MARIA DE BUENOS AIRES, the worlds only opera told to the music of tango, offers an electrifying and satisfying performance of music that is instantly appealing. Famed Argentine composer Astor Piazzolla, and master of the unique concertina style instrument-the bandoneon, teamed with one of his country's most esteemed poet to bring the musical form of tango to life.
For the librettist, Horacio Ferrer, and Piazzolla Maria IS tango. Maria personifies the ritual of tango by being 'born' each evening as the tango clubs begin to play music, living an exotic, indulgent life through the evening, dying when the band stops playing and the dancers relive their evening of debauchery, only to be born again the next night as the bands begin to fill the clubs again. Rich with the Catholic and latin folklore imagery, the music does what every successful operatic composition should do- use specific music to describe every nuance of the story.
Piazzolla's dedication to his 'tango' instrument, the bandoneon offered him a unique niche in the classical music world. He studied with the leading classical composers in Argentina, and even studied with Nadia Boulanger- a fascinating woman who taught an entire generation of composers and conductors.
(Ms. Boulanger is a colorful character whose ability to craft music inspired Aaron Copland, John Eliot Gardner, and many others. She was the first women to conduct many of the leading orchestras of the world. If you're a classical music lover, she would be a fascinating study.)
Piazzolla, to this day, has a very interesting relationship with his home country. His music gets more respect in the states and in Europe than it does in Argentina. I've asked dozens of Argentine musicians about this and I get the same number of responses. He is both beloved and despised depending on whom you ask. Unlike, Verdi, for example, who is considered a great Italian statesman and representative of his nation's culture.
Piazzolla took the traditional tango sound, which had been around for decades, added many jazz and classical elements to this music and started calling it nuevo tango (new tango). You'll find harmonies in his work easily identified with Duke Ellington, and classical forms of constructing music, like the fugue or the rondo, easily identified by Bach, for example. Not everyone in Argentine is wild about this, even half a century since he started this.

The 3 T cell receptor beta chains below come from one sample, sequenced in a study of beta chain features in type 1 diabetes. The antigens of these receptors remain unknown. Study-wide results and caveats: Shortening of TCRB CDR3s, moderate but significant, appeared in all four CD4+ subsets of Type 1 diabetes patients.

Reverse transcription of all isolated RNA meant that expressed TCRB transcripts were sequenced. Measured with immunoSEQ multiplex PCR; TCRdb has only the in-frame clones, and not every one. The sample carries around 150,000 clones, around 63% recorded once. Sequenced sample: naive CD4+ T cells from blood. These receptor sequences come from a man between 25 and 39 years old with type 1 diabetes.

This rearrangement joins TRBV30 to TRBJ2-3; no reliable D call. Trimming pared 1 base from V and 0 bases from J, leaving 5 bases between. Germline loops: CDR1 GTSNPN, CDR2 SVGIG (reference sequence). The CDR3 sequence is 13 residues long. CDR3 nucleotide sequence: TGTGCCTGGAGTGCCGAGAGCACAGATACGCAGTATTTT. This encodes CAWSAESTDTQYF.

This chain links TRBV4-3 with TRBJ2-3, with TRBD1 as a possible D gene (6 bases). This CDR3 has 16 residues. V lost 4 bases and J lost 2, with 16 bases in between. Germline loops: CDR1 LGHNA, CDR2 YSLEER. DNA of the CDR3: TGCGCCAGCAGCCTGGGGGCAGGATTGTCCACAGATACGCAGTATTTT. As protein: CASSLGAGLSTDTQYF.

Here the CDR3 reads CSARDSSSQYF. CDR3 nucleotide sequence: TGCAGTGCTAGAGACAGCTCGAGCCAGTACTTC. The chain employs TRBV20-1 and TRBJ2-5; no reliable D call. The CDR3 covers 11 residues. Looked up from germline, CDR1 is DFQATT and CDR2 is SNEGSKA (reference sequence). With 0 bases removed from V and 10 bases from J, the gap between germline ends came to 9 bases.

His only operita (little opera), Maria de Buenos Aires is a great example to me of two things: 1) Piazzolla was an adept composer and orchestrator; 2) He understood how great musical storytelling works. The sound of his writing is unique, and you're drawn in to the life of Maria very easily.
CATALINA CUERVO came to my attention a few years ago when a colleague found out I was producing the opera. A very fine stage director, he suggested that she personified Maria better than anyone he'd ever seen. Even though she is a soprano, she has the ability to sing in the low, sultry octave written for the role, and is a compelling actress. It happens that she has sung in more productions in her career than anyone else on the planet. Imagine the experience she brings to the piece. Catalina has mastered many other roles. I highly recommend a trip to her website- www.catalinacuervo.com to learn more about her.
She is performing the role with me now in a wonderful production in Anchorage, Alaska. We spoke about her experience being Maria, how she manages the singing style, how the operita is constructed, and her days of study with the show's librettist, Horacio Ferrer.
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MUSIC FROM THIS EPISODE:
1. I begin and end every podcast with the Overture to Bizet's masterpiece CARMEN. It has the energy that amps me up. Right now, I would say it brands AMPED UP OPERA podcast.
2. All of the excerpts on this episode are from Maria De Buenos Aires. There are many fine recordings of the piece. Piazzolla plays bandoneon on a 1968 recording. You can find it on iTunes through THIS LINK.